The Internet tax din grew even louder this week as members of the U.S. House of Representatives weighed in along predictable partisan lines.
Republican Virginia Governor James Gilmore told the House Subcommittee on Telecommunications, Trade and Consumer Protection Thursday that the report of the Advisory Commission on Electronic Commerce (ACEC) represents good tax policy for “working Americans,” and that he believes it will find the necessary support in Congress.
Since the ACEC voted to adopt its report, which calls for an extended moratorium on e-taxes, Democrats and Republicans have escalated the fighting with no end in sight. The report also proposes that states be prohibited from charging remote sales taxes on Internet purchases, among other recommendations.
The ACEC proposals lack credibility, opponents charge, because the report fell short of receiving the two-thirds vote required to make a formal recommendation to Congress. Some of its most vocal critics are Democratic representatives who say the Commission failed to accomplish its mission.
‘A Lasting Legacy’
The Commission came up with an 11 to 8 vote in favor of the report, with some members opposing it out of fear that state and local governments could eventually lose billions of dollars in sales tax revenues as e-commerce replaces brick-and-mortar transactions.
Led by Gilmore, many Republicans maintain that the Commission’s proposal will afford needed tax relief for millions of middle-class Americans, preserve the technology-driven economic boom, and enable more people to gain access to the Internet. Gilmore called the report “a lasting legacy, a new way of thinking for a new century.”
“If there’s one recurring theme in that record,” said Representative Tom Bliley (R-Virginia), it is that taxation and regulation could kill the goose that’s laid the golden egg.”
Democrats Urge Long View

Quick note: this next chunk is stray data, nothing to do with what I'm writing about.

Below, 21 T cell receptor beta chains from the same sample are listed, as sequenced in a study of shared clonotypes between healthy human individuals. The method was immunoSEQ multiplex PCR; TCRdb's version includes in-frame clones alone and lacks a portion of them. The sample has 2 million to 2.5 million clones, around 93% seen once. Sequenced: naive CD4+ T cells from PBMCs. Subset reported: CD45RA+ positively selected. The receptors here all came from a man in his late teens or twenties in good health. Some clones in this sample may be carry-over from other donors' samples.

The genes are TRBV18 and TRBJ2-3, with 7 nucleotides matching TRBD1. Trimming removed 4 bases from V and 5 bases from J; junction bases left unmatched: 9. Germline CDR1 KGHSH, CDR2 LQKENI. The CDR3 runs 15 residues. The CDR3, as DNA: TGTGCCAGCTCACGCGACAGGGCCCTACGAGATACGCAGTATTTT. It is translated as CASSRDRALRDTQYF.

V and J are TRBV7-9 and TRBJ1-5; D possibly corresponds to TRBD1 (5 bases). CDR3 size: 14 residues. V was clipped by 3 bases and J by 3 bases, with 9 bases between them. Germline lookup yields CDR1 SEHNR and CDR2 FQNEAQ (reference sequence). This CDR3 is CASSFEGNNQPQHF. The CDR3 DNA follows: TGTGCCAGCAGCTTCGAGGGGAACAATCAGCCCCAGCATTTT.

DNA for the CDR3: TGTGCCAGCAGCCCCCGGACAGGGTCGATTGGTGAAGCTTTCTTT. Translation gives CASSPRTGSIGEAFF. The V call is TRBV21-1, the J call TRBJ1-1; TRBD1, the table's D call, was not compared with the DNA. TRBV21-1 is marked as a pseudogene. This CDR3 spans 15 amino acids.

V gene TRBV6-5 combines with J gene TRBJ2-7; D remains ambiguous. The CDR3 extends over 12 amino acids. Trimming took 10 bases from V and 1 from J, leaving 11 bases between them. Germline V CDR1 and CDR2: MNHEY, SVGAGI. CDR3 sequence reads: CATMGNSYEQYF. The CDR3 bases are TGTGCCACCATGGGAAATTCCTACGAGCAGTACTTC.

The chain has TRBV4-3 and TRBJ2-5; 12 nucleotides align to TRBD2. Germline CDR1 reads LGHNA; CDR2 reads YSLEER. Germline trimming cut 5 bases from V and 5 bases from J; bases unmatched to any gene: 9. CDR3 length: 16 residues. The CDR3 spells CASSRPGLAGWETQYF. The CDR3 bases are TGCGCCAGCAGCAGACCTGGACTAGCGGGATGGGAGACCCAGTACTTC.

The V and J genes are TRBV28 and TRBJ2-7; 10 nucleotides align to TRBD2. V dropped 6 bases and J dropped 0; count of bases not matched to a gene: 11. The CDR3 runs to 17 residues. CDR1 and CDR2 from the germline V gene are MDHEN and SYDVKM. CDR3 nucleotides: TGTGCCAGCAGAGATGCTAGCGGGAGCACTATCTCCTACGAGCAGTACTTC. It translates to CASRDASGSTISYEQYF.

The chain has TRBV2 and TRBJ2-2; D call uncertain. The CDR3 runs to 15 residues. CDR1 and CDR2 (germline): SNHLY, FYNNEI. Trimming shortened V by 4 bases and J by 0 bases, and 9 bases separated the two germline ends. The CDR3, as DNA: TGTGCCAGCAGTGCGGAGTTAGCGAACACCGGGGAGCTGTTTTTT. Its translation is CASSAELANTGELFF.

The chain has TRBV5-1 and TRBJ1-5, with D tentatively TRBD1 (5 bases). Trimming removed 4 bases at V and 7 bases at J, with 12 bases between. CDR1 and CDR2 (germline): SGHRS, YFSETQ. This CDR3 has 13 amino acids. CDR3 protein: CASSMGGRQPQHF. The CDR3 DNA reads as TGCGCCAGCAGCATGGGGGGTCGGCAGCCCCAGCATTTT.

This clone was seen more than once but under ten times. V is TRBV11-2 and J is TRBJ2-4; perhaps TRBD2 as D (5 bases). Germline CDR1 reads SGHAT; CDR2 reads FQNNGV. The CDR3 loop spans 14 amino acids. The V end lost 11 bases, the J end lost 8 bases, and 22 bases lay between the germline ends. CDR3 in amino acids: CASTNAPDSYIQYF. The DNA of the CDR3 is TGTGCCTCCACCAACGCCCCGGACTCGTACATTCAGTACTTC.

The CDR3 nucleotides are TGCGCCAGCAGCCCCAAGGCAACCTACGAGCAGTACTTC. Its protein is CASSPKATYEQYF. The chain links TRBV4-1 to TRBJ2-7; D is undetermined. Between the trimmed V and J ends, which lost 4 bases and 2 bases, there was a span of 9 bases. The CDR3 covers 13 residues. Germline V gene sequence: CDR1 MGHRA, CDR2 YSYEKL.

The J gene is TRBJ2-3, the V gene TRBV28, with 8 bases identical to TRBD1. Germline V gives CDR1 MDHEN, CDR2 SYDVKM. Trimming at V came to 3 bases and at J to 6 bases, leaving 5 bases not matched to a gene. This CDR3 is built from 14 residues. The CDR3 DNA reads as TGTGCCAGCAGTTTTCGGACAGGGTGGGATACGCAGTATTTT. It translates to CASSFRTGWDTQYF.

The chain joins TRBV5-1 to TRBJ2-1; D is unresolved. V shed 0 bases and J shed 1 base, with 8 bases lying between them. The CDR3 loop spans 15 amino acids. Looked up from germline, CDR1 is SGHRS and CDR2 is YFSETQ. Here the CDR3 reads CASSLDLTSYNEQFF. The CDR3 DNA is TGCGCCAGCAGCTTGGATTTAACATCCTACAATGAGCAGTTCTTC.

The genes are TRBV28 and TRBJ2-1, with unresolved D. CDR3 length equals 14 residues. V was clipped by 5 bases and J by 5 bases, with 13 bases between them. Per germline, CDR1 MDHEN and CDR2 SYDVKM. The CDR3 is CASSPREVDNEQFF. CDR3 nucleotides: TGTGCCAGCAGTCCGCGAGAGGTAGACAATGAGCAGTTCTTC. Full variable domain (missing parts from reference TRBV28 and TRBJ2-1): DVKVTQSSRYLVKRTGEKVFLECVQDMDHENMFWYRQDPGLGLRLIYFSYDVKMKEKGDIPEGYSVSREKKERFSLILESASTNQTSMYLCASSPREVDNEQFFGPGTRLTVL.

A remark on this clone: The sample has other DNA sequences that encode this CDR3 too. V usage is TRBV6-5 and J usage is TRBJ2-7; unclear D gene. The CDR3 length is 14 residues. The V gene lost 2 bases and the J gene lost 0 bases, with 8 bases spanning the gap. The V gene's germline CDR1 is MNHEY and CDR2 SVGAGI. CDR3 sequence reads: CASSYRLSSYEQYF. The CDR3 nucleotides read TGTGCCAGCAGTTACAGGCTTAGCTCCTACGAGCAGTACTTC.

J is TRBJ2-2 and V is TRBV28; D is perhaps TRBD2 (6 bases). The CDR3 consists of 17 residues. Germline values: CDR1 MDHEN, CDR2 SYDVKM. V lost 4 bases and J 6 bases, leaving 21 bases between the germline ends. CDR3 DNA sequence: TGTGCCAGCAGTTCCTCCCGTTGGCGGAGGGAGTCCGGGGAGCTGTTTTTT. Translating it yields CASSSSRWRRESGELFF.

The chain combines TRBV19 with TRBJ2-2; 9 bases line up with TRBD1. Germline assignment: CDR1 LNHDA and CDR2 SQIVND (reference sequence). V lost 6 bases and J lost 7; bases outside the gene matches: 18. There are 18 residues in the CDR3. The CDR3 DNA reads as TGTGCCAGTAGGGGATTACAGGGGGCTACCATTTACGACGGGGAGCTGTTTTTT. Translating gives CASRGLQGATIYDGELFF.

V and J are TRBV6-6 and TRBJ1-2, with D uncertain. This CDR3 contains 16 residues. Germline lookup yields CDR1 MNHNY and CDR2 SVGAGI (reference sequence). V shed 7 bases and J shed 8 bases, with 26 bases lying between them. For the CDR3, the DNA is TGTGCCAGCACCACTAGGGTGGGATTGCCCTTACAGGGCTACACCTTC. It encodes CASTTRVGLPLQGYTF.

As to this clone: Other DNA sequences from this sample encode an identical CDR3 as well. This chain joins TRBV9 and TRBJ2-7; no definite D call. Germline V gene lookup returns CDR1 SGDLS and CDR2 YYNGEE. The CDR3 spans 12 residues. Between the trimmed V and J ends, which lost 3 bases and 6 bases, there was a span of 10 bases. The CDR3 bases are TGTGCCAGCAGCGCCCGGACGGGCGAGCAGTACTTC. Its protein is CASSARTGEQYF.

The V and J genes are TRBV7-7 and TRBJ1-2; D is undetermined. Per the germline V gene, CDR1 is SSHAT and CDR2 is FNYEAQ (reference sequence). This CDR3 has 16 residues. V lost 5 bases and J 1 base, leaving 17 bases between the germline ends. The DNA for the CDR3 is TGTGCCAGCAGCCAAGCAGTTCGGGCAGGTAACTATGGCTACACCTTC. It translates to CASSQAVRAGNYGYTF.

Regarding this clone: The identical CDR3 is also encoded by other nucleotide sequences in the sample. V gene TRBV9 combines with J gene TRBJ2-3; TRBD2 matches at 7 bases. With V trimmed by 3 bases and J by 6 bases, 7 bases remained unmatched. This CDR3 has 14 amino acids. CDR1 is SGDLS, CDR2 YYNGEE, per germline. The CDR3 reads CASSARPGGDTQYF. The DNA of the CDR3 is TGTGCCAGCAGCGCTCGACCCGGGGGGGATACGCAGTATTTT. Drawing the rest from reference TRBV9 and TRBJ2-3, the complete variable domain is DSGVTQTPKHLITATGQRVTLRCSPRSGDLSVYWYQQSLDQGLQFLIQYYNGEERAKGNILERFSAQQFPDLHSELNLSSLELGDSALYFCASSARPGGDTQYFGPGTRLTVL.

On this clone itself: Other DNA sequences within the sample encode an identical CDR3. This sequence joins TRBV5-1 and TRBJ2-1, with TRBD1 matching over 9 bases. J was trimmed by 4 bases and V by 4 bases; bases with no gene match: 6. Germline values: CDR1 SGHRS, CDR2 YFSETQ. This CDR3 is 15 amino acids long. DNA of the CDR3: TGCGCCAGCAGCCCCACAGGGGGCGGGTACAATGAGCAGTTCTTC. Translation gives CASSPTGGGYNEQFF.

Arguments on both sides of the issue have solidified since the Commission was formed last August. Democratic opponents to the tax-free Internet proposal caution against making any decision prior to careful consideration of long-range economic repercussions.
“We can’t predict the weather three or four years from now by looking out the window today,” said Representative Ed Markey, (D-Massachusetts). “If we’re going to exempt one part of the economy from taxation, we’re talking about raising taxes in another part of the economy.”
Representative Anna Eshoo (D-California) said the commission’s report “blurs the issues” and ignores the minority position, and observed that there is no consensus on e-taxation among the general public.
The Majority Report
The Commission will most likely present a majority report to Congress by April 21st, containing five controversial recommendations:
- Ban Internet access taxes permanently,
- repeal the three percent telecommunications tax,
- extend the Internet tax moratorium for five years,
- encourage states to streamline sales tax systems,
- define in law when a business has a physical, taxable presence in a state.
So far, the only recommendation that has enjoyed strong bipartisan support is repeal of the telephone tax, which was established in 1898 to finance the Spanish-American War.